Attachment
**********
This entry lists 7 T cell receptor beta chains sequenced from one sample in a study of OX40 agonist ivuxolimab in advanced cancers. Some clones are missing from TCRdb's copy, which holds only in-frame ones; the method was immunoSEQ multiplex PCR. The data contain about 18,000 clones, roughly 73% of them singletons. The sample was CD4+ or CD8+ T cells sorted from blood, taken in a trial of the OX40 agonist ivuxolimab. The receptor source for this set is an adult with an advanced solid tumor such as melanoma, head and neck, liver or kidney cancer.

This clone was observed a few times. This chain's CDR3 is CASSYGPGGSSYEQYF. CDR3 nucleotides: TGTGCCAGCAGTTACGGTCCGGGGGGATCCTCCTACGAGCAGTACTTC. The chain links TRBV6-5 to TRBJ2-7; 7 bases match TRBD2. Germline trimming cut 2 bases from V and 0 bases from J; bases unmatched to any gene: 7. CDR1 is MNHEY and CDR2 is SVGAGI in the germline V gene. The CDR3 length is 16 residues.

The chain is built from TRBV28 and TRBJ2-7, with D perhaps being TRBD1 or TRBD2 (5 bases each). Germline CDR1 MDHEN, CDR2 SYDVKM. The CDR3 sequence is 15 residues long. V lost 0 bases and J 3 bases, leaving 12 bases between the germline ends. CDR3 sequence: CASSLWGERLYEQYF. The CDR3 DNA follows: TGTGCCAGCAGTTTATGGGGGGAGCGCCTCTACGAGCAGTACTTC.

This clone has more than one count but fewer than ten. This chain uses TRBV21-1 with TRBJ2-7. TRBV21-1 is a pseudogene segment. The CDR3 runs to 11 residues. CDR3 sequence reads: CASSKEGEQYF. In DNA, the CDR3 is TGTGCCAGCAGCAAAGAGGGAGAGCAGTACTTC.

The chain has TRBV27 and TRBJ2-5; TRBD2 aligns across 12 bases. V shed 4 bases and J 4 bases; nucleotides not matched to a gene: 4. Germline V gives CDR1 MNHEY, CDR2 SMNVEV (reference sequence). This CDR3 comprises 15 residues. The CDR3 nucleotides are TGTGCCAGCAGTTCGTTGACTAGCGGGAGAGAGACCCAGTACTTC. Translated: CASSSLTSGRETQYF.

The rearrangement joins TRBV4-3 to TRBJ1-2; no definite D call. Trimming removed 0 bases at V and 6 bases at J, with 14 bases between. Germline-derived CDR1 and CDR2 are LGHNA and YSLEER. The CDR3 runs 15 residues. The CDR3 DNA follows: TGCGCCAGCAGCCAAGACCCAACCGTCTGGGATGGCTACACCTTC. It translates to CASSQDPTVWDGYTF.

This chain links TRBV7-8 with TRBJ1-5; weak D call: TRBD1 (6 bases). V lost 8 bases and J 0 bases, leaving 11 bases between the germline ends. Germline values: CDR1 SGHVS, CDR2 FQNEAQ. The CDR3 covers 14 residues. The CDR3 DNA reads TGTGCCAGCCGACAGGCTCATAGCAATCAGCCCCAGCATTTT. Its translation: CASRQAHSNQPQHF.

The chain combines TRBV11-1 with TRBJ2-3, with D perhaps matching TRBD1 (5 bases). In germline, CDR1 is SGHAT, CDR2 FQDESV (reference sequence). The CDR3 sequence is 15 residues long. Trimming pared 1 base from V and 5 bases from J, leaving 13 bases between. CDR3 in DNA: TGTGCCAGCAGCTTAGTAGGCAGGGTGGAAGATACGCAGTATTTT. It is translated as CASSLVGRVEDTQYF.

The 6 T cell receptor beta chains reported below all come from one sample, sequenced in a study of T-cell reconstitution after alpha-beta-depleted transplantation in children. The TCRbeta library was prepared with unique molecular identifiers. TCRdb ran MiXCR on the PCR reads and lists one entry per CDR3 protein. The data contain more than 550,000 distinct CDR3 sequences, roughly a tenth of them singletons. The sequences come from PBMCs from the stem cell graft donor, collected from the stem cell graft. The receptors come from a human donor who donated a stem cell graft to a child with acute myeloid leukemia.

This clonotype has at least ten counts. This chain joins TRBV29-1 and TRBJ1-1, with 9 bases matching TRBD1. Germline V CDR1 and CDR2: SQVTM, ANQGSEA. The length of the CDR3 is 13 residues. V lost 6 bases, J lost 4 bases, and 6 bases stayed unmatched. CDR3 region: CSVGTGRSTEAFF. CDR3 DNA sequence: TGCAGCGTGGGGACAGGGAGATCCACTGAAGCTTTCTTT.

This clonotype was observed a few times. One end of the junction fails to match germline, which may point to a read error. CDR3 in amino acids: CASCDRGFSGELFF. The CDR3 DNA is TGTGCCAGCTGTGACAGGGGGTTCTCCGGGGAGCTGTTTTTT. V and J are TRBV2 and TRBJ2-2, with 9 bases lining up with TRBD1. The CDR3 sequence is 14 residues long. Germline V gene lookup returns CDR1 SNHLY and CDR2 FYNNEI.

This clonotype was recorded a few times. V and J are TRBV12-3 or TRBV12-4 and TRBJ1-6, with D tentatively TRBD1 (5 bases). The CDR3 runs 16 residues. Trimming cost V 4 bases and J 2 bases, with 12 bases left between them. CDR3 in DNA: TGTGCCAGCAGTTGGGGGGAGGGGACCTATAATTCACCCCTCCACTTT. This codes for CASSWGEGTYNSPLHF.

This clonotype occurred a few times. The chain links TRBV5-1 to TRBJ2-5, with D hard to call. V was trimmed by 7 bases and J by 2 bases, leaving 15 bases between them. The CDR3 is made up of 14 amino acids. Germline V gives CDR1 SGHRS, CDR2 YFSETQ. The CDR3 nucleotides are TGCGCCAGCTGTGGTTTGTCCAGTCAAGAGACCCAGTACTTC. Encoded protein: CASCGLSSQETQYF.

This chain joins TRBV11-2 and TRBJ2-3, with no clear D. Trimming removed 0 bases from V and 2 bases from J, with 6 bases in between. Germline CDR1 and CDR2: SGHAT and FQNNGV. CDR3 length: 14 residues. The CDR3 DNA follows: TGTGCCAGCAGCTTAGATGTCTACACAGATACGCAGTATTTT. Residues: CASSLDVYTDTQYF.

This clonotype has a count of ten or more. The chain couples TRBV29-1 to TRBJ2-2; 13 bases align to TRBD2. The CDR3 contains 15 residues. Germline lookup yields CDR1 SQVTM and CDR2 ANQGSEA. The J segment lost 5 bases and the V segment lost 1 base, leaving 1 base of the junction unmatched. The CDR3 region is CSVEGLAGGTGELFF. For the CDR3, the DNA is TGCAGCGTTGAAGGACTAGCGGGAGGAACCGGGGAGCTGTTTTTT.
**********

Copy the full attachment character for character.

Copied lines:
This entry lists 7 T cell receptor beta chains sequenced from one sample in a study of OX40 agonist ivuxolimab in advanced cancers. Some clones are missing from TCRdb's copy, which holds only in-frame ones; the method was immunoSEQ multiplex PCR. The data contain about 18,000 clones, roughly 73% of them singletons. The sample was CD4+ or CD8+ T cells sorted from blood, taken in a trial of the OX40 agonist ivuxolimab. The receptor source for this set is an adult with an advanced solid tumor such as melanoma, head and neck, liver or kidney cancer.

This clone was observed a few times. This chain's CDR3 is CASSYGPGGSSYEQYF. CDR3 nucleotides: TGTGCCAGCAGTTACGGTCCGGGGGGATCCTCCTACGAGCAGTACTTC. The chain links TRBV6-5 to TRBJ2-7; 7 bases match TRBD2. Germline trimming cut 2 bases from V and 0 bases from J; bases unmatched to any gene: 7. CDR1 is MNHEY and CDR2 is SVGAGI in the germline V gene. The CDR3 length is 16 residues.

The chain is built from TRBV28 and TRBJ2-7, with D perhaps being TRBD1 or TRBD2 (5 bases each). Germline CDR1 MDHEN, CDR2 SYDVKM. The CDR3 sequence is 15 residues long. V lost 0 bases and J 3 bases, leaving 12 bases between the germline ends. CDR3 sequence: CASSLWGERLYEQYF. The CDR3 DNA follows: TGTGCCAGCAGTTTATGGGGGGAGCGCCTCTACGAGCAGTACTTC.

This clone has more than one count but fewer than ten. This chain uses TRBV21-1 with TRBJ2-7. TRBV21-1 is a pseudogene segment. The CDR3 runs to 11 residues. CDR3 sequence reads: CASSKEGEQYF. In DNA, the CDR3 is TGTGCCAGCAGCAAAGAGGGAGAGCAGTACTTC.

The chain has TRBV27 and TRBJ2-5; TRBD2 aligns across 12 bases. V shed 4 bases and J 4 bases; nucleotides not matched to a gene: 4. Germline V gives CDR1 MNHEY, CDR2 SMNVEV (reference sequence). This CDR3 comprises 15 residues. The CDR3 nucleotides are TGTGCCAGCAGTTCGTTGACTAGCGGGAGAGAGACCCAGTACTTC. Translated: CASSSLTSGRETQYF.

The rearrangement joins TRBV4-3 to TRBJ1-2; no definite D call. Trimming removed 0 bases at V and 6 bases at J, with 14 bases between. Germline-derived CDR1 and CDR2 are LGHNA and YSLEER. The CDR3 runs 15 residues. The CDR3 DNA follows: TGCGCCAGCAGCCAAGACCCAACCGTCTGGGATGGCTACACCTTC. It translates to CASSQDPTVWDGYTF.

This chain links TRBV7-8 with TRBJ1-5; weak D call: TRBD1 (6 bases). V lost 8 bases and J 0 bases, leaving 11 bases between the germline ends. Germline values: CDR1 SGHVS, CDR2 FQNEAQ. The CDR3 covers 14 residues. The CDR3 DNA reads TGTGCCAGCCGACAGGCTCATAGCAATCAGCCCCAGCATTTT. Its translation: CASRQAHSNQPQHF.

The chain combines TRBV11-1 with TRBJ2-3, with D perhaps matching TRBD1 (5 bases). In germline, CDR1 is SGHAT, CDR2 FQDESV (reference sequence). The CDR3 sequence is 15 residues long. Trimming pared 1 base from V and 5 bases from J, leaving 13 bases between. CDR3 in DNA: TGTGCCAGCAGCTTAGTAGGCAGGGTGGAAGATACGCAGTATTTT. It is translated as CASSLVGRVEDTQYF.

The 6 T cell receptor beta chains reported below all come from one sample, sequenced in a study of T-cell reconstitution after alpha-beta-depleted transplantation in children. The TCRbeta library was prepared with unique molecular identifiers. TCRdb ran MiXCR on the PCR reads and lists one entry per CDR3 protein. The data contain more than 550,000 distinct CDR3 sequences, roughly a tenth of them singletons. The sequences come from PBMCs from the stem cell graft donor, collected from the stem cell graft. The receptors come from a human donor who donated a stem cell graft to a child with acute myeloid leukemia.

This clonotype has at least ten counts. This chain joins TRBV29-1 and TRBJ1-1, with 9 bases matching TRBD1. Germline V CDR1 and CDR2: SQVTM, ANQGSEA. The length of the CDR3 is 13 residues. V lost 6 bases, J lost 4 bases, and 6 bases stayed unmatched. CDR3 region: CSVGTGRSTEAFF. CDR3 DNA sequence: TGCAGCGTGGGGACAGGGAGATCCACTGAAGCTTTCTTT.

This clonotype was observed a few times. One end of the junction fails to match germline, which may point to a read error. CDR3 in amino acids: CASCDRGFSGELFF. The CDR3 DNA is TGTGCCAGCTGTGACAGGGGGTTCTCCGGGGAGCTGTTTTTT. V and J are TRBV2 and TRBJ2-2, with 9 bases lining up with TRBD1. The CDR3 sequence is 14 residues long. Germline V gene lookup returns CDR1 SNHLY and CDR2 FYNNEI.

This clonotype was recorded a few times. V and J are TRBV12-3 or TRBV12-4 and TRBJ1-6, with D tentatively TRBD1 (5 bases). The CDR3 runs 16 residues. Trimming cost V 4 bases and J 2 bases, with 12 bases left between them. CDR3 in DNA: TGTGCCAGCAGTTGGGGGGAGGGGACCTATAATTCACCCCTCCACTTT. This codes for CASSWGEGTYNSPLHF.

This clonotype occurred a few times. The chain links TRBV5-1 to TRBJ2-5, with D hard to call. V was trimmed by 7 bases and J by 2 bases, leaving 15 bases between them. The CDR3 is made up of 14 amino acids. Germline V gives CDR1 SGHRS, CDR2 YFSETQ. The CDR3 nucleotides are TGCGCCAGCTGTGGTTTGTCCAGTCAAGAGACCCAGTACTTC. Encoded protein: CASCGLSSQETQYF.

This chain joins TRBV11-2 and TRBJ2-3, with no clear D. Trimming removed 0 bases from V and 2 bases from J, with 6 bases in between. Germline CDR1 and CDR2: SGHAT and FQNNGV. CDR3 length: 14 residues. The CDR3 DNA follows: TGTGCCAGCAGCTTAGATGTCTACACAGATACGCAGTATTTT. Residues: CASSLDVYTDTQYF.

This clonotype has a count of ten or more. The chain couples TRBV29-1 to TRBJ2-2; 13 bases align to TRBD2. The CDR3 contains 15 residues. Germline lookup yields CDR1 SQVTM and CDR2 ANQGSEA. The J segment lost 5 bases and the V segment lost 1 base, leaving 1 base of the junction unmatched. The CDR3 region is CSVEGLAGGTGELFF. For the CDR3, the DNA is TGCAGCGTTGAAGGACTAGCGGGAGGAACCGGGGAGCTGTTTTTT.